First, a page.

It's all looking good in the garden Bilbo! Me and the Japanese garden have featured in the August edition of Prima magazine - I had to buy one before I agreed to doing it as I'd never read before! It's an article on 'women who work in sheds'! What a hoot!!!

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    1. Hi Nutty, one would hope that future owners of your Mum & Dad's house are respectful ... it's a risk you take.

      I erred and faffed for months before finally putting Ollie's ashes in the garden. I still sometimes wish I hadn't done it - if I had to leave here I couldn't take him with me.

      Many congrats on your fifteen minutes of fame. Will have to buy a copy (and like you, I've never read it, don't even know what it looks like!)

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  4. So the urn was buried not a case of just scattering ashes. There is a sort of angel statue in next doors garden and I often wonder,

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    1. Sue, I'm assuming it is ashes but there could well be an urn somewhere .....

      Angel statue? Go on, I dare you ask them :}

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  5. That's a lovely story, even if it's somewhat sad. I must admit though, the views are worth the trees coming down. I do love your garden and wondering what is out at the moment. How are the veg beds coming along? Take care and have a good week.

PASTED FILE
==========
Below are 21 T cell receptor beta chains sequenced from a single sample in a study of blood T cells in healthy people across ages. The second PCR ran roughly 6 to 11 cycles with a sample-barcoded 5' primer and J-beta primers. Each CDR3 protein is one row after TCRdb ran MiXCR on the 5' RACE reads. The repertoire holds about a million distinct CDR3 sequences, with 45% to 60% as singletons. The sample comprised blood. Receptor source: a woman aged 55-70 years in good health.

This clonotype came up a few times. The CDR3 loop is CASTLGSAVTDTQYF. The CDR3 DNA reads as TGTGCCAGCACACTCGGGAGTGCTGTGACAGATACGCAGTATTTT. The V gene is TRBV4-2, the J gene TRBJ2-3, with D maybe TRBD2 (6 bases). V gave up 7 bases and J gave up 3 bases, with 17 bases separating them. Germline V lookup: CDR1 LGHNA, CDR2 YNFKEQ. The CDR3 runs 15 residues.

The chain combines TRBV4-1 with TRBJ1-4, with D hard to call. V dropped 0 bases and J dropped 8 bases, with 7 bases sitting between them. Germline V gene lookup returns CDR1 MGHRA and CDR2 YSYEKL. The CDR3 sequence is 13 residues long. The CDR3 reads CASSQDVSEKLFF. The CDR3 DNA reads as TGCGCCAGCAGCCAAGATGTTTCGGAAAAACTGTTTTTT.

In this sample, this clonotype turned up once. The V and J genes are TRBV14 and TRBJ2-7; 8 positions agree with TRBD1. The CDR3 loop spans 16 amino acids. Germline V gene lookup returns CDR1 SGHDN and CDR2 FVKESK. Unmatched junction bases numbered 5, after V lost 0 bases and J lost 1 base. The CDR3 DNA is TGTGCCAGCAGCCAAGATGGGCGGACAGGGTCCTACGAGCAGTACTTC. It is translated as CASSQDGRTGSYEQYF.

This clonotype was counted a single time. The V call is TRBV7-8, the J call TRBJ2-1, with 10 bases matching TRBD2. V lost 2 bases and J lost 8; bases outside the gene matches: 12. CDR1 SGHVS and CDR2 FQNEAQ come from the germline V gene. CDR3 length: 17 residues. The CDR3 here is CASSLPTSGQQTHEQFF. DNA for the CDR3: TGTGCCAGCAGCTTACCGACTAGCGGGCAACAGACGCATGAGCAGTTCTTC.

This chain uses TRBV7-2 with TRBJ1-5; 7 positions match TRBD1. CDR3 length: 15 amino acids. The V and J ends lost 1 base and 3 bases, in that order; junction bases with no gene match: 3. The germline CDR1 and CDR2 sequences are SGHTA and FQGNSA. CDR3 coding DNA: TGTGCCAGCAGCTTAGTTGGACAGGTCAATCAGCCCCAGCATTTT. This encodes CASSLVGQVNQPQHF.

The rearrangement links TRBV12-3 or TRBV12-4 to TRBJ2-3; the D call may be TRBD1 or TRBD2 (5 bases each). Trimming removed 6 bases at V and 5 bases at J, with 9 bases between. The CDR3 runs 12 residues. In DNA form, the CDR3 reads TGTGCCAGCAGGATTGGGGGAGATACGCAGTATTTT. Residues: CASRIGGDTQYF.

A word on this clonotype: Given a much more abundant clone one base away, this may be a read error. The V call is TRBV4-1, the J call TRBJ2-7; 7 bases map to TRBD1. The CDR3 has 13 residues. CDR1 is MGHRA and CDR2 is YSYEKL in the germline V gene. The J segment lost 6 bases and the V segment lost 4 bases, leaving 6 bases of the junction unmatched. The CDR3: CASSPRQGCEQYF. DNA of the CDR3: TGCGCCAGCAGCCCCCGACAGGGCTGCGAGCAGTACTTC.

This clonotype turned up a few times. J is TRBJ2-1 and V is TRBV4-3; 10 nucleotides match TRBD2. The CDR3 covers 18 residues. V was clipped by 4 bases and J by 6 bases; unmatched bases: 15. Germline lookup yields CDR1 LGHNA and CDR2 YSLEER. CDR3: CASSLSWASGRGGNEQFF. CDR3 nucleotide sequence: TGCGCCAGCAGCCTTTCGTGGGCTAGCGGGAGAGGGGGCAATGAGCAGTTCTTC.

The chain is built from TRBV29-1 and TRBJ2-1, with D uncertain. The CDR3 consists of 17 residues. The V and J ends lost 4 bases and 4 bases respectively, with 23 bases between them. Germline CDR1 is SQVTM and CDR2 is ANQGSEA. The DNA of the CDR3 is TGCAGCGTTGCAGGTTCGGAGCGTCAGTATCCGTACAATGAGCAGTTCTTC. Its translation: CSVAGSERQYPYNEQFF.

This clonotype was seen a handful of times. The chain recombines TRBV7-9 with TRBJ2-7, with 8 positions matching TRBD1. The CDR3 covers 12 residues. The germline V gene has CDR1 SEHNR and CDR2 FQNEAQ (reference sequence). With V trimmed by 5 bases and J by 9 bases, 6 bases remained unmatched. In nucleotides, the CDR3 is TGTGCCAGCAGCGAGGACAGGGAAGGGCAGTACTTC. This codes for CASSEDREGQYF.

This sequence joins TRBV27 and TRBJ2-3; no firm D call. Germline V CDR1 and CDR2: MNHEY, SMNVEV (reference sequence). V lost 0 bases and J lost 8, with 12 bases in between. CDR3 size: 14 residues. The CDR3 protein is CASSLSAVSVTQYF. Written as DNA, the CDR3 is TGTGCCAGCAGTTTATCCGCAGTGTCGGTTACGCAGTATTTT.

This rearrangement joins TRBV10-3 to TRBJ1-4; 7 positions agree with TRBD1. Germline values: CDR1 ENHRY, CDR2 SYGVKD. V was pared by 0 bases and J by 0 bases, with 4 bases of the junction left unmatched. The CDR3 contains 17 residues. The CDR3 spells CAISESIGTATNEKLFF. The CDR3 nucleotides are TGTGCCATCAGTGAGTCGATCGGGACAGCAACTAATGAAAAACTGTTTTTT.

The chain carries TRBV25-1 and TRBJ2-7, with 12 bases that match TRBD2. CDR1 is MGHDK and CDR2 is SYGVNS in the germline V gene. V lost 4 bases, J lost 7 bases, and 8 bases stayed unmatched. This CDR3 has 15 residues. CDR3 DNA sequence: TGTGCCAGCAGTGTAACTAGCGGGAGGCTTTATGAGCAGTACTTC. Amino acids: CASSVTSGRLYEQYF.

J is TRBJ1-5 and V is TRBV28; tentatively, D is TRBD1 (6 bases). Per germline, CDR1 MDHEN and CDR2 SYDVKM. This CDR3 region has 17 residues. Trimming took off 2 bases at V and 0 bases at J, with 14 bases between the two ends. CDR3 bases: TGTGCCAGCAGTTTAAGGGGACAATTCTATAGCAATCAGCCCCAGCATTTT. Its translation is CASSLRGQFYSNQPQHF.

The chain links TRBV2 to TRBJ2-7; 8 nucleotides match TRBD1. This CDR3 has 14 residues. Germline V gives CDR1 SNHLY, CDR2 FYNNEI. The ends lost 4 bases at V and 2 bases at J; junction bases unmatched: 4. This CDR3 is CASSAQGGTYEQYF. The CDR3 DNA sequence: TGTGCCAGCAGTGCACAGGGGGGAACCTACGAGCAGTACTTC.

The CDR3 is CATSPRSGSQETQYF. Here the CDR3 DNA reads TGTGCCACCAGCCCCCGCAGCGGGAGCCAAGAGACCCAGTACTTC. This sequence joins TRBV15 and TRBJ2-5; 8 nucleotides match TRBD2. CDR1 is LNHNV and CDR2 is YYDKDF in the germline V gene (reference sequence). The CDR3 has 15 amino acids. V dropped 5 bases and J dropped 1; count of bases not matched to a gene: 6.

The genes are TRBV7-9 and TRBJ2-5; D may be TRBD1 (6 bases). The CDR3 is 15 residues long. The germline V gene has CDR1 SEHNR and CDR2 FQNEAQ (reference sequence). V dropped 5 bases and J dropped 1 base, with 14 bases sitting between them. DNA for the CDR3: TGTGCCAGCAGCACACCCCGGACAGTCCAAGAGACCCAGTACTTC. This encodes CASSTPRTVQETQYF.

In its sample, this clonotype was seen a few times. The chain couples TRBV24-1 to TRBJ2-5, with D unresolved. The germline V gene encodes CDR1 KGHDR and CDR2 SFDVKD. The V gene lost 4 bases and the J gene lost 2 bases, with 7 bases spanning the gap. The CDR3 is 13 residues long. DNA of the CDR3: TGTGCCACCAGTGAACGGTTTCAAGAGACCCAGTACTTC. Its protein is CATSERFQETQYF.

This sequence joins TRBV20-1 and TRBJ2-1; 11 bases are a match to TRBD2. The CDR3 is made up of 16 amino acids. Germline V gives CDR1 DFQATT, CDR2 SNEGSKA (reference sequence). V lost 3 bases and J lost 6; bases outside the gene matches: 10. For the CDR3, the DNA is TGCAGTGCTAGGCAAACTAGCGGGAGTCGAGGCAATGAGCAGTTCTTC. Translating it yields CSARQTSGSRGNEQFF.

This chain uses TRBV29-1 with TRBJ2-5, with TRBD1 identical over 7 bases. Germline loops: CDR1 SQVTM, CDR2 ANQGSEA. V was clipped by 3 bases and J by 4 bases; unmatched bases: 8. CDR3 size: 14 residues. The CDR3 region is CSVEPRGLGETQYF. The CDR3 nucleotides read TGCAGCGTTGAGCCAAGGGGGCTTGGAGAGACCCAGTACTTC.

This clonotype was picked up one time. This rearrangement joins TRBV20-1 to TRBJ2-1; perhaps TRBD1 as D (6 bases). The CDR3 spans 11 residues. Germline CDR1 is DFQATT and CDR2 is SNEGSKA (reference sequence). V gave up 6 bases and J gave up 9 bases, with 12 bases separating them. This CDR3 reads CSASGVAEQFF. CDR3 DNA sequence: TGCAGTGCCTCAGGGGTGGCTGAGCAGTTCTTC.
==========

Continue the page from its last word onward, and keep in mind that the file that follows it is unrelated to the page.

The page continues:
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    1. Hi Susan, verbena bonariensis, day lillies, astilbe, astrantia, clematis, plus other stuff I can't think of right now :} Not enough in flower at present but this is such a new garden I'm not worried, hopefully I can improve the planting as time goes by.

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  6. What an interesting story. I thought about putting Molly (beagle) ashes in one of my garden beds, but reconsidered. Mom wants cremated and scattered, so that's good. And, if you think about it, they calculated that over 8 billion people have come before us. I'm sure we're all treading on the resting place of someone.....

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    1. Nice thought Kris, Bag End was farmland before the houses were built, wonder what I'm walking in/on {grin}